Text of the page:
The Cost of Watching the Marathon from the Comfort of Your Own Home

Every year is a battle to find and secure the best spot to watch and celebrate the Boston Marathon. It is that one time of the year where for 26.2 miles, Bostonians come together to cheer on family, friends, and strangers. Many try to find the best viewing spot, whether that be on the street alongside the race, from the inside of a restaurant, or the lawn of your own home.

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How Solar Panels Can Save You Big Money

 

Solar panels emerged as this modern, green way of utilizing the sun’s energy as a replacement for traditional fossil fuel energy; however, instead of presenting itself as a rather polarizing decision, many homeowners turn to solar panels as a way to save money.

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Watch Out for Springtime: Boston’s Real Estate Market in the Coming Months

 

Even though the weather outside has been rather dreary and rainy, spring has officially sprung according to the calendar. This new season reigns in an important one for real estate and there are some developments to watch out for in the coming months. The Boston area neighborhoods will receive immense attention as progress starts to make way.

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No More Parking? Boston Officials Push New Apartment Buildings to Stop Making Massive Lots

Anyone who’s driven a car in Boston knows the frustration of finding a parking spot – but is that intentional?

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Stop & Shop’s Allston Market: More than Just a Grocery Store

 

Stop & Shop, a New England-based grocery chain, has released plans to expand “Allston Yards” into more than just a supermarket.  Next to Boston Landing, Allston Yards would be off of the Allston/Brighton line and greatly visible from the Massachusetts Turnpike.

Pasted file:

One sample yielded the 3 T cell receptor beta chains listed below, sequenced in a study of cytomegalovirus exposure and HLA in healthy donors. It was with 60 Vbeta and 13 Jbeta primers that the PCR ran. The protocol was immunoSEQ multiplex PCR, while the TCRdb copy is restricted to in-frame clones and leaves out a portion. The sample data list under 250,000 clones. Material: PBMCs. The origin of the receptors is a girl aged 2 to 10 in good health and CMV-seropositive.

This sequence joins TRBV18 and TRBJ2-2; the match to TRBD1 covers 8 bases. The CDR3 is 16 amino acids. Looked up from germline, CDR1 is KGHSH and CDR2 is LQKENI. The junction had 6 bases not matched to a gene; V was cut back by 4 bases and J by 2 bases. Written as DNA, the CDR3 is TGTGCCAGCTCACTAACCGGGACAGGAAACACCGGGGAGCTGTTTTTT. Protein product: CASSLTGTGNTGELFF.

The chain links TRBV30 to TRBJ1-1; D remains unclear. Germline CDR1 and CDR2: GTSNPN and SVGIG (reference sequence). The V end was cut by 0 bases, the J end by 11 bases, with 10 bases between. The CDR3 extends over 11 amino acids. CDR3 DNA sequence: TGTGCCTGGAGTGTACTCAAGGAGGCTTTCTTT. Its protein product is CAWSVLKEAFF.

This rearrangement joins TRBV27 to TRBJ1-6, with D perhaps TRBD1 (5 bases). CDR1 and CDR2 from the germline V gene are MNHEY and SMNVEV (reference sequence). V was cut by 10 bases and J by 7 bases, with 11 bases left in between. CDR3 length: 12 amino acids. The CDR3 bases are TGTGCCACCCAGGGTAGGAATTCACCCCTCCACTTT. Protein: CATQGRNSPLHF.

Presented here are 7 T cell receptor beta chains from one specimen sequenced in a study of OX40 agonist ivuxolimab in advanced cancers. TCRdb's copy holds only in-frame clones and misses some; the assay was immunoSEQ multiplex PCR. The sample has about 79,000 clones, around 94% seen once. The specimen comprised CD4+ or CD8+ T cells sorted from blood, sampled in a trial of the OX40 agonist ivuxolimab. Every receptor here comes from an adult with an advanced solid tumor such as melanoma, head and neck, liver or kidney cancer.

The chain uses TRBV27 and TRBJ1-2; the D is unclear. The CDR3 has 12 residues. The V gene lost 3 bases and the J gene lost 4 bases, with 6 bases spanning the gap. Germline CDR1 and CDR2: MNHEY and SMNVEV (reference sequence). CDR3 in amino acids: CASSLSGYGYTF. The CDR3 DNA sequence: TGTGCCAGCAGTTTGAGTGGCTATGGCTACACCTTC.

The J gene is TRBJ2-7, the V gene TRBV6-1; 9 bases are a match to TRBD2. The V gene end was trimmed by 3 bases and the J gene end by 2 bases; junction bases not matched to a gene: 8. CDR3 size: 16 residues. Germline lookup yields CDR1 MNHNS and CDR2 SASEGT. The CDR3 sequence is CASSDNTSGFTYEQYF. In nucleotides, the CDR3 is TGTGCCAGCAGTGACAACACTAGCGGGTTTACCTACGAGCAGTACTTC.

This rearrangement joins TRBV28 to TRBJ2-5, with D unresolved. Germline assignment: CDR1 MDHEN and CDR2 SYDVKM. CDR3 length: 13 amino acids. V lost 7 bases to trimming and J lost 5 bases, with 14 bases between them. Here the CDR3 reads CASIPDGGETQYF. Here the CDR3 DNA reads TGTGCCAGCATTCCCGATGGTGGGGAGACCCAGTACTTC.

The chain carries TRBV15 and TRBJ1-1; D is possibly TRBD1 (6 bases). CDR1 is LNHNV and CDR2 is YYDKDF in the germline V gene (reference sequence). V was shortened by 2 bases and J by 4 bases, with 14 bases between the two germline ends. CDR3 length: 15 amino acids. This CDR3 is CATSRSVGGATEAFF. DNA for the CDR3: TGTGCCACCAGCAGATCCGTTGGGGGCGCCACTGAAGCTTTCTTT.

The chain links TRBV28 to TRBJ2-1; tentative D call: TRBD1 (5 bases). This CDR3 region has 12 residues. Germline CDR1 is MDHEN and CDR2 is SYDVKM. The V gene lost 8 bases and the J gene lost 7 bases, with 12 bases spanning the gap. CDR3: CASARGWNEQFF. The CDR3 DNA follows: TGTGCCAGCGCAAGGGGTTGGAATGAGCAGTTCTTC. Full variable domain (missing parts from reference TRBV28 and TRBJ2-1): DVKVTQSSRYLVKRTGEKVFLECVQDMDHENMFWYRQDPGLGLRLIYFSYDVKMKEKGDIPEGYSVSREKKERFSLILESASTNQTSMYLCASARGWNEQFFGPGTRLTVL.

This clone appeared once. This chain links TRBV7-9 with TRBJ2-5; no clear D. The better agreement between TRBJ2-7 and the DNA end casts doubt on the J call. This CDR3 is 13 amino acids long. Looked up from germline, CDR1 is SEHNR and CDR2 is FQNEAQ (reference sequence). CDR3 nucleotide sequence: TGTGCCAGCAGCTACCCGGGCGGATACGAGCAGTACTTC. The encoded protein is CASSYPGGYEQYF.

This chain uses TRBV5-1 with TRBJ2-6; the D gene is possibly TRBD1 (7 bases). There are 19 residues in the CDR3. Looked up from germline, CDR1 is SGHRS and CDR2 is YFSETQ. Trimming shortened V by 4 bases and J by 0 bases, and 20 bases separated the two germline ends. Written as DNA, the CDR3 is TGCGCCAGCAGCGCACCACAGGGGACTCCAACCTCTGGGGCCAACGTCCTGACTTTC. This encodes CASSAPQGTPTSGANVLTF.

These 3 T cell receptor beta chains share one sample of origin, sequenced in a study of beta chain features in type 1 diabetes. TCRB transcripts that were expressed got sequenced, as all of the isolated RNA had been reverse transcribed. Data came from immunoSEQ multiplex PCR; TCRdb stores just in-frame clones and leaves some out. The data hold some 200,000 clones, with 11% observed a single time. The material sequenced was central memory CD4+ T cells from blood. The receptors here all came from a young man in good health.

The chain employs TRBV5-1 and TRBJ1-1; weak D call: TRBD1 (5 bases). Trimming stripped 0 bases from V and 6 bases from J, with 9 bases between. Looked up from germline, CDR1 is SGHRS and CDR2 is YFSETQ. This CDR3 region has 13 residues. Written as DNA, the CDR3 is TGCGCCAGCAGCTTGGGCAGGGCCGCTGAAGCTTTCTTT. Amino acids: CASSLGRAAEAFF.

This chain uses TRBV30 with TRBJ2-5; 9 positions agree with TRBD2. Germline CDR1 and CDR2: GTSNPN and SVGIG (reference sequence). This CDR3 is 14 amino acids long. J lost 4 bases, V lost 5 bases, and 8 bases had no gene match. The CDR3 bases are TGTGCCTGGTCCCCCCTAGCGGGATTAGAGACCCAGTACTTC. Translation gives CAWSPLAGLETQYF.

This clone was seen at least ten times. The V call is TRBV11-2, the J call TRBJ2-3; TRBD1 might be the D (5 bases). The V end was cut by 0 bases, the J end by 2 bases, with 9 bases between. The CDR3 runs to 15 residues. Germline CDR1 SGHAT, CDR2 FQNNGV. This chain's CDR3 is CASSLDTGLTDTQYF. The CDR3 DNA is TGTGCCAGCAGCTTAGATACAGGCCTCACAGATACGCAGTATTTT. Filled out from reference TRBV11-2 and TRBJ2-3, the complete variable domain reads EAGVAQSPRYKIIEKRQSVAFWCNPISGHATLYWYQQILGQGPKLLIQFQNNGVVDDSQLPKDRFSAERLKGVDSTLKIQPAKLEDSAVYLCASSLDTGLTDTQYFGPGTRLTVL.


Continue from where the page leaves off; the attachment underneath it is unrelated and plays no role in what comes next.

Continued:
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Snowstorm Hits Boston Businesses Hard

As people hunkered down to prepare for the blizzard of February 9th, 2017, many office managers and executives scrambled to figure out how to continue functioning while commute seemed nearly impossible in the forecasted conditions. Continue reading “Snowstorm Hits Boston Businesses Hard”

Boston rents by T stop

Boston Rent Prices by T Stop

RentHop, a real estate search engine, released a map which shows the median 1 BR rents by T stop throughout the region. For each monthly amount the site analyzed the 1 BR listings within 500 meters of a T entrance with 50 listings the threshold for consideration.

Check this out:

An extra stop on the Orange line past Tuft’s Medical can save you $150 a month. Moving to Copley instead of Arlington on the Green can save $100 a month. Trekking to Andrew instead of Broadway on the Red is worth over $400 a month and another $300+ if you choose to live near JFK/UMASS.

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Boston’s Skyline is going to be completely different by 2020

 

The late news that the fresh out of the box new Millennium Tower in Downtown Crossing could get a mammoth neighbor at Washington and Bromfield avenues brings up the question about how the line-up of Boston’s tallest structures may look in a couple of years.